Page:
No matter how big you are, unless you have inherited great wealth, you are probably not too big to fail.
Develop a financial disaster plan. If you have a year or two advance warning, consider putting your business assets into a separate business entity such as a corporation or an LLC.
Don’t give an unlimited personal guarantee of corporate debt. If the bank insists, seek another bank. See if the bank will accept security in lieu of a personal guarantee. Sometimes the bank will settle for a “bad boy” guarantee, wherein you simply promise not to interfere with the bank’s attempts to collect its loan.
Keep good books and records. When times get tough, don’t lay off the bookkeeper.
If you have to “feed” your company on Thursday, to make payroll, take back a secured interest in company assets later on that same Thursday Perfect that security interest immediately.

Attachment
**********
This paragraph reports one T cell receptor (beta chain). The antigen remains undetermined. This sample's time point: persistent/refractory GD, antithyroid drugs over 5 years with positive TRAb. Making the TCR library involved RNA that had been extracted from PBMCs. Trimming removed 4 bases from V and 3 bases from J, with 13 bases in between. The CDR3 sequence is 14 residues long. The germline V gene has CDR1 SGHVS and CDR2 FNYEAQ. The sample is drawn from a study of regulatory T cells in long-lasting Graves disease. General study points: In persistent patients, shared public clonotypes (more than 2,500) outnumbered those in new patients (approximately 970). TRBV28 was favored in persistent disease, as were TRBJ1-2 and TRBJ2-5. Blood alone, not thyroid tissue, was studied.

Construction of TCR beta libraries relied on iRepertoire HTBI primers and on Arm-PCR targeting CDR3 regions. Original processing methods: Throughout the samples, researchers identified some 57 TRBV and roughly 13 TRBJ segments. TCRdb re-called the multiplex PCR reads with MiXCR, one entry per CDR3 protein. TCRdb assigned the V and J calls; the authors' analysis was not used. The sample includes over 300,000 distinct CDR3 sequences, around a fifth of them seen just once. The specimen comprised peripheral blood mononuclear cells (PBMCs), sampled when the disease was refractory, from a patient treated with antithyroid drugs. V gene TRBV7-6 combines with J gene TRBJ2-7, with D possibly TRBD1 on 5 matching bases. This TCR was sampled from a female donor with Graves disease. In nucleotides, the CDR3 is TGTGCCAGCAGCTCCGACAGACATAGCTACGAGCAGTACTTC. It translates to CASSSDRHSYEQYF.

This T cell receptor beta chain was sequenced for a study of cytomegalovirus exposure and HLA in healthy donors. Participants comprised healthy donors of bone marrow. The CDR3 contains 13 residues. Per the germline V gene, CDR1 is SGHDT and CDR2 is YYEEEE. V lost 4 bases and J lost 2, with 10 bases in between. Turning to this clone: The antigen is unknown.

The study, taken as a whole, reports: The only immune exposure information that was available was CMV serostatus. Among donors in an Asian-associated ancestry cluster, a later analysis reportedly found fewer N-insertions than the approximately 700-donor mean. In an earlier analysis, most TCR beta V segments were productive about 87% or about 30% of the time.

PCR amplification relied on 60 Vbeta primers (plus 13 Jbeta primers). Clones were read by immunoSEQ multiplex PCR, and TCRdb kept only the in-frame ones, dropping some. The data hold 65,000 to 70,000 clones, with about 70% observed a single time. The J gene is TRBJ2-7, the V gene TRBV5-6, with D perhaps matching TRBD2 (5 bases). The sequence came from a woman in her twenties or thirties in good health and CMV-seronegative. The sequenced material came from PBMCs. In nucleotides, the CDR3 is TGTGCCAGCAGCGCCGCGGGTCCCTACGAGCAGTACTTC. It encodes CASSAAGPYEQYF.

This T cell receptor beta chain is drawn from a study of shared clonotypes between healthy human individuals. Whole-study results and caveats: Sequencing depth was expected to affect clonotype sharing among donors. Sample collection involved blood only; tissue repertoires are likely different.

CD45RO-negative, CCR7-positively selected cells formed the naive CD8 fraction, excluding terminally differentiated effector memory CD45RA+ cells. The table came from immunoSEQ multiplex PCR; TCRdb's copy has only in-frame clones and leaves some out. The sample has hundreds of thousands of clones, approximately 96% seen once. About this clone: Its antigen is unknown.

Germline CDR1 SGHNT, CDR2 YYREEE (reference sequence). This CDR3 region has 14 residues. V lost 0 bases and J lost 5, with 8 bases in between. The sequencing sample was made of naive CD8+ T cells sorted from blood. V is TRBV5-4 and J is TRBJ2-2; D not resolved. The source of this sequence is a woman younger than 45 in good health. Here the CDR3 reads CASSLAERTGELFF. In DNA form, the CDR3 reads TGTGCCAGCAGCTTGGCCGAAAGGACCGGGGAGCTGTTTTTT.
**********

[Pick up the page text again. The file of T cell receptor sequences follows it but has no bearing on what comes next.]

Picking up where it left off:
Don’t wait until you are too broke to fund a chapter 11 or chapter 12 proceeding before seeing a bankruptcy lawyer. He or she will need a good retainer as you won’t be able to pay attorney fees after you file without a court order.
Remember, if your business is earning enough to cover rent/mortgage/utilities/payroll and payroll taxes, no matter how much debt you have, you may be able to reorganize in Chapter 11 or 12.
Don’t wait until the bank is ready to foreclose before seeing a bankruptcy lawyer.
If your attorney recommends a bankruptcy lawyer, go back to that attorney after your bankruptcy case is concluded for your other legal needs.
Report ALL your assets and ALL your liabilities on your bankruptcy schedules, no matter how disputed, no matter how contingent.